Cardiac myxoma, the most common primary tumor of the heart, has a variable clinical presentation. It has been proposed that apoptosis (programmed cell death) is critical in several cardiovascular diseases but not cardiac myxoma. This study was designed to identify and characterize apoptosis in cardiac myxoma.
A retrospective study was conducted between December 1976 and June, 2003, including 103 consecutive patients with cardiac myxoma whose tumors had been surgically excised. Apoptosis was studied using TUNEL and DNA fragmentation assays and by immunochemical studies for activation of caspase-3 and TNFα] in tumor tissue. We analyzed samples from 32 randomly selected cardiac myxoma patients.
Of the 103 myxoma patients, 58 were women, 45 men (age 39 ± 21 y). Clinical presentations included asymptomatic (41%), dyspnea (33%), stroke (22%), chest pain (7%), fever (6%), syncope (5%) and tricuspid regurgitation (72%). Ninety-two myxomas were in left atrium, four recurrent myxomas and eight other myxomas were located elsewhere. These Myxomas did not differ in terms of pathological scores including vascular proliferation, inflammation, cellularity, hyaline, calcification and thrombosis. Most (85%) were characterized by extensive apoptosis but none involved activation of caspase-3.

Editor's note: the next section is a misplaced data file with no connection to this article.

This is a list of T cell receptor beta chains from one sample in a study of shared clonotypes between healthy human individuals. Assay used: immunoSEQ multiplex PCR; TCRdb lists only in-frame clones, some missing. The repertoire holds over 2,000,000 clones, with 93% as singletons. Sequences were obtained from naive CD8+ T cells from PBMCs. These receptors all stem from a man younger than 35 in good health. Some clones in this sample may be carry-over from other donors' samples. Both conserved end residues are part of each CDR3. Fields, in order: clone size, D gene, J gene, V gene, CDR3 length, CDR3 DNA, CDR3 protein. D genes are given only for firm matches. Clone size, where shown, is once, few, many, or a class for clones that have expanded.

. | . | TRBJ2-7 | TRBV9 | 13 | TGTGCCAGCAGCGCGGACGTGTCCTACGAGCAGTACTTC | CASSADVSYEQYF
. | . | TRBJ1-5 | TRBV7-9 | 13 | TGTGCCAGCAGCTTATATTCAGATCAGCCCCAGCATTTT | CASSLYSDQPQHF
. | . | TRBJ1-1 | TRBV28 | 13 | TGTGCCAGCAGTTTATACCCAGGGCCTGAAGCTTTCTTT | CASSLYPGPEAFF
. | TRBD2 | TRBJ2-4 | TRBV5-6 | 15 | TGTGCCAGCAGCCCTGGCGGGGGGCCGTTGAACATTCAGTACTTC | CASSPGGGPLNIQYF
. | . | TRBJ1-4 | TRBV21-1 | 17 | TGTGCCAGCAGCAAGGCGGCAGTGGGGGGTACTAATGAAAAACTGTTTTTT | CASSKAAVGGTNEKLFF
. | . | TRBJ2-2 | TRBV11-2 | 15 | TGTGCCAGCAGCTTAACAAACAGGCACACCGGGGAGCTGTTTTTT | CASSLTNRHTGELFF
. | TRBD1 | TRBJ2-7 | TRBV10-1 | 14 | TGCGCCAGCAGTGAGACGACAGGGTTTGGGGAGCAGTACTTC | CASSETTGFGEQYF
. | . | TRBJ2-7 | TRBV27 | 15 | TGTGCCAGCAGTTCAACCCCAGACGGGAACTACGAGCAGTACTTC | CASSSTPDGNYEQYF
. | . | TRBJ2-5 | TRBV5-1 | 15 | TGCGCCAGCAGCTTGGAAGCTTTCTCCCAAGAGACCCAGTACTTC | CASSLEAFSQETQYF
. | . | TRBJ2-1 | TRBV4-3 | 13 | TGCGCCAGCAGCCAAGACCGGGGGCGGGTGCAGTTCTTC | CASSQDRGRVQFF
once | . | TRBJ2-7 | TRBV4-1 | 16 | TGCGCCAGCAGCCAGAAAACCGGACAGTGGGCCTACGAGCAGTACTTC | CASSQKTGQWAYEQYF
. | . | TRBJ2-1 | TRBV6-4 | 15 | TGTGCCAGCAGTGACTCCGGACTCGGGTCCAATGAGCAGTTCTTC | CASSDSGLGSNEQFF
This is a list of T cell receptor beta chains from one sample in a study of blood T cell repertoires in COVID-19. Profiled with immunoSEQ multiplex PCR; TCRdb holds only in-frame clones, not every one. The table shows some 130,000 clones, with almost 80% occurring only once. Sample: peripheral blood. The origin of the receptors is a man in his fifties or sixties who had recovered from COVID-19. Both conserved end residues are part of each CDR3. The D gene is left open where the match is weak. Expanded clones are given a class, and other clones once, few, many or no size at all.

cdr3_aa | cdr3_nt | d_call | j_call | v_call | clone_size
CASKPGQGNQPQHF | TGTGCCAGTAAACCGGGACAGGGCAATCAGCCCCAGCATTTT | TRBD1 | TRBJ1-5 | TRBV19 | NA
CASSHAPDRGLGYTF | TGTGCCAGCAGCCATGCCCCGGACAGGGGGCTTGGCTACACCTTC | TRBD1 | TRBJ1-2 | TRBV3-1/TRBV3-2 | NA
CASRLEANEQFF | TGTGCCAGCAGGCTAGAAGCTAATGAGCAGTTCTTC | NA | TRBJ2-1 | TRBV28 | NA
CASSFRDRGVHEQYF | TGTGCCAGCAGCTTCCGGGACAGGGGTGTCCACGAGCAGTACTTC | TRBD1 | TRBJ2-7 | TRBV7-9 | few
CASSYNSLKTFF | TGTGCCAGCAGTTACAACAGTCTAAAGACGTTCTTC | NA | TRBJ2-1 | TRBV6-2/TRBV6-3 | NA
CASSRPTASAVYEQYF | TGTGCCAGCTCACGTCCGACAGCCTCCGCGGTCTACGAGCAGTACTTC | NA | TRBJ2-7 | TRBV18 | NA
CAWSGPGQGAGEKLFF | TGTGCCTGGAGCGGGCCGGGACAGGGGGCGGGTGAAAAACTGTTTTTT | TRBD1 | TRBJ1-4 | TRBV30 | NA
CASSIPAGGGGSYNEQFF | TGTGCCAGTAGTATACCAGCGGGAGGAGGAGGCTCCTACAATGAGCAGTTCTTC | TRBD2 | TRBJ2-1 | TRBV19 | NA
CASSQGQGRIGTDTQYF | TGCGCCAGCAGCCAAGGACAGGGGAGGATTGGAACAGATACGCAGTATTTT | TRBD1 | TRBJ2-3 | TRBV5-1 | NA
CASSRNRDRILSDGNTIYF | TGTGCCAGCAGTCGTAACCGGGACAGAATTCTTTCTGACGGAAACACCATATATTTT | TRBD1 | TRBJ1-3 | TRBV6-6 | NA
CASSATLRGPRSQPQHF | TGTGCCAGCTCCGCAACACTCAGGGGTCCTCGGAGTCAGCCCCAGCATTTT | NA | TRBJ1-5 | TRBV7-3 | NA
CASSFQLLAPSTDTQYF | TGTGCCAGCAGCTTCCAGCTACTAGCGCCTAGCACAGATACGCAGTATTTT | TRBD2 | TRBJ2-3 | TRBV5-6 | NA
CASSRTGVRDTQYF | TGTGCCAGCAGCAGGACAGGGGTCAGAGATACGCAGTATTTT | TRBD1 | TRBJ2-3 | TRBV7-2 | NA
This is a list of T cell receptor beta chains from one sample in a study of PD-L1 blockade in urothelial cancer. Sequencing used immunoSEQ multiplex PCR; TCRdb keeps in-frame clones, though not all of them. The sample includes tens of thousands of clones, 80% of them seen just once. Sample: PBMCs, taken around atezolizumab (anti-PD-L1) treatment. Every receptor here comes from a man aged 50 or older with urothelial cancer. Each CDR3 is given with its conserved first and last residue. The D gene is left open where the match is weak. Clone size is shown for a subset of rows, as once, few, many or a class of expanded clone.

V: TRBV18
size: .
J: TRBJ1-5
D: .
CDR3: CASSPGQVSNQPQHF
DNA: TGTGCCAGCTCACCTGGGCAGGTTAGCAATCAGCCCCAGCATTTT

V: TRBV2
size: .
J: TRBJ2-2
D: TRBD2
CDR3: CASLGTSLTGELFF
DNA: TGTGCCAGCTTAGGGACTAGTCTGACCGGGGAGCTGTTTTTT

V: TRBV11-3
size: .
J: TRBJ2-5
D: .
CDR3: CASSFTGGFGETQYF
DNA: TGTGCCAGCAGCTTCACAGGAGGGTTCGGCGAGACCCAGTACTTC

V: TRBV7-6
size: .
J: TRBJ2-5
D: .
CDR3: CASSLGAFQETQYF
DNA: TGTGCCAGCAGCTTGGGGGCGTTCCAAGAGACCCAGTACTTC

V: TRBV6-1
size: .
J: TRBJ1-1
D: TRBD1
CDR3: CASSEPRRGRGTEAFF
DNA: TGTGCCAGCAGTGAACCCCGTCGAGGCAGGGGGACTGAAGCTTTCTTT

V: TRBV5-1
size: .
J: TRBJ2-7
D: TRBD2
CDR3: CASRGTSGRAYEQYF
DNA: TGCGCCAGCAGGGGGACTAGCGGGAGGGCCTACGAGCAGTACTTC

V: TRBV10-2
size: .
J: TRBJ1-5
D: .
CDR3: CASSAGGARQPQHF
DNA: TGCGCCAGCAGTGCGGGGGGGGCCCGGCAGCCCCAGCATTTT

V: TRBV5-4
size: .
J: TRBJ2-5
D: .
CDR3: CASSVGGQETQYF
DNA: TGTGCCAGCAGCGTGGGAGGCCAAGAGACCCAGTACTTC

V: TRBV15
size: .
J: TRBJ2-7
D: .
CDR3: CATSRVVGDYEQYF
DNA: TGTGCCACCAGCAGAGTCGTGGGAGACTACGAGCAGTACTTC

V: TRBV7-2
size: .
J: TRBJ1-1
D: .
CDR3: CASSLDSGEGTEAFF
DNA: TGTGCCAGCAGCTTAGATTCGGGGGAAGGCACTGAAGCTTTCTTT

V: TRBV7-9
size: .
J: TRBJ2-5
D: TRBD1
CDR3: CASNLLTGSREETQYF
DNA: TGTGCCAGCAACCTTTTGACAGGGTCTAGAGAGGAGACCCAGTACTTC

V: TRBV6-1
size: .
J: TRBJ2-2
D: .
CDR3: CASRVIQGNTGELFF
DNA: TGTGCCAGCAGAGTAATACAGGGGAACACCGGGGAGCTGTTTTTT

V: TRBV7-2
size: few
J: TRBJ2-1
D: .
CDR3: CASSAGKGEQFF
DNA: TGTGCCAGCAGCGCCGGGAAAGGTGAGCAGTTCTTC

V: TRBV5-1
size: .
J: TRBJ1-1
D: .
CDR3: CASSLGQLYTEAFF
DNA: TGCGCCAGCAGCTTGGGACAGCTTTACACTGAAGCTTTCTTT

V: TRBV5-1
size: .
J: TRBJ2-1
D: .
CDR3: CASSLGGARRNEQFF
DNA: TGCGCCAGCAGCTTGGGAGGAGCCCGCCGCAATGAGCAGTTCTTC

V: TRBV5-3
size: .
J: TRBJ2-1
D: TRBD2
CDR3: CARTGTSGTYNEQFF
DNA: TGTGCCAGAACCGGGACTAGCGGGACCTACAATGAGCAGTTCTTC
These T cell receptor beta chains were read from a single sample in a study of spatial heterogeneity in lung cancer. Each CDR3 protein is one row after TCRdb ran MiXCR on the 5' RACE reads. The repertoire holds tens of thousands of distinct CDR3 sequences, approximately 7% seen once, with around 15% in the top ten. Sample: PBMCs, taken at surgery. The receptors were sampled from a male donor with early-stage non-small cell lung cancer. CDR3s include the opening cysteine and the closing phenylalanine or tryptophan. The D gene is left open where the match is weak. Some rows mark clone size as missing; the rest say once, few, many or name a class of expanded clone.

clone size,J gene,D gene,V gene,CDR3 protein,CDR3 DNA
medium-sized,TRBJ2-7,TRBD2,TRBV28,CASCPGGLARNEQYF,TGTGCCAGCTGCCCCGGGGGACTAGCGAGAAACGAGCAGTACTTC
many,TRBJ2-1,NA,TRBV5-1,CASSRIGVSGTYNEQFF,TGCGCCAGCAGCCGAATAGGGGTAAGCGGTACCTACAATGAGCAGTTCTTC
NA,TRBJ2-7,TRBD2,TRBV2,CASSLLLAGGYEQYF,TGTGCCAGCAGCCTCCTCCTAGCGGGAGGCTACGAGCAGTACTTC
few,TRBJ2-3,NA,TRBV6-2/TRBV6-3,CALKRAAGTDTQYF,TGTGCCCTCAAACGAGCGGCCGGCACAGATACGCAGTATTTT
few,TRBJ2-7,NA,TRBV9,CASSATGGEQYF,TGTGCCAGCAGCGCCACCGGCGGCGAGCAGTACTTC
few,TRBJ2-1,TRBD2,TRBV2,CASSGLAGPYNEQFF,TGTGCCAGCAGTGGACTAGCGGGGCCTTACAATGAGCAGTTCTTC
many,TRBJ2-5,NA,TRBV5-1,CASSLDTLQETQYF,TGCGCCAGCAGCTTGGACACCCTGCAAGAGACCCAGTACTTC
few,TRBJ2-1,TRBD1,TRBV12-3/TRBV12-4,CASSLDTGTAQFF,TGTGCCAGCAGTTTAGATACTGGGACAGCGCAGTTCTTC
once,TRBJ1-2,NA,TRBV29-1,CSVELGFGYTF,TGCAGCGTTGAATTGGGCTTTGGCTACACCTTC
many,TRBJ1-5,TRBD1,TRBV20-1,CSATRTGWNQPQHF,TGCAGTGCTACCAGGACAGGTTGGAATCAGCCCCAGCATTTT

Apoptosis is very common in myxomas but does not involve caspase-3. Our results indicate that apoptosis has a novel pathological pattern in cardiac myxomas, a pattern that does not include activation of the caspase-3 pathway. These findings should help identify and characterize any possible role for apoptosis in the development of cardiac myxoma.
The clinical implications of apoptosis in cardiac myxoma require further evaluation, this finding creates the possibility of treatments based on monoclonal antibodies or vaccination strategies, like those that already have been established for other tumor entities.
P. Chu, None.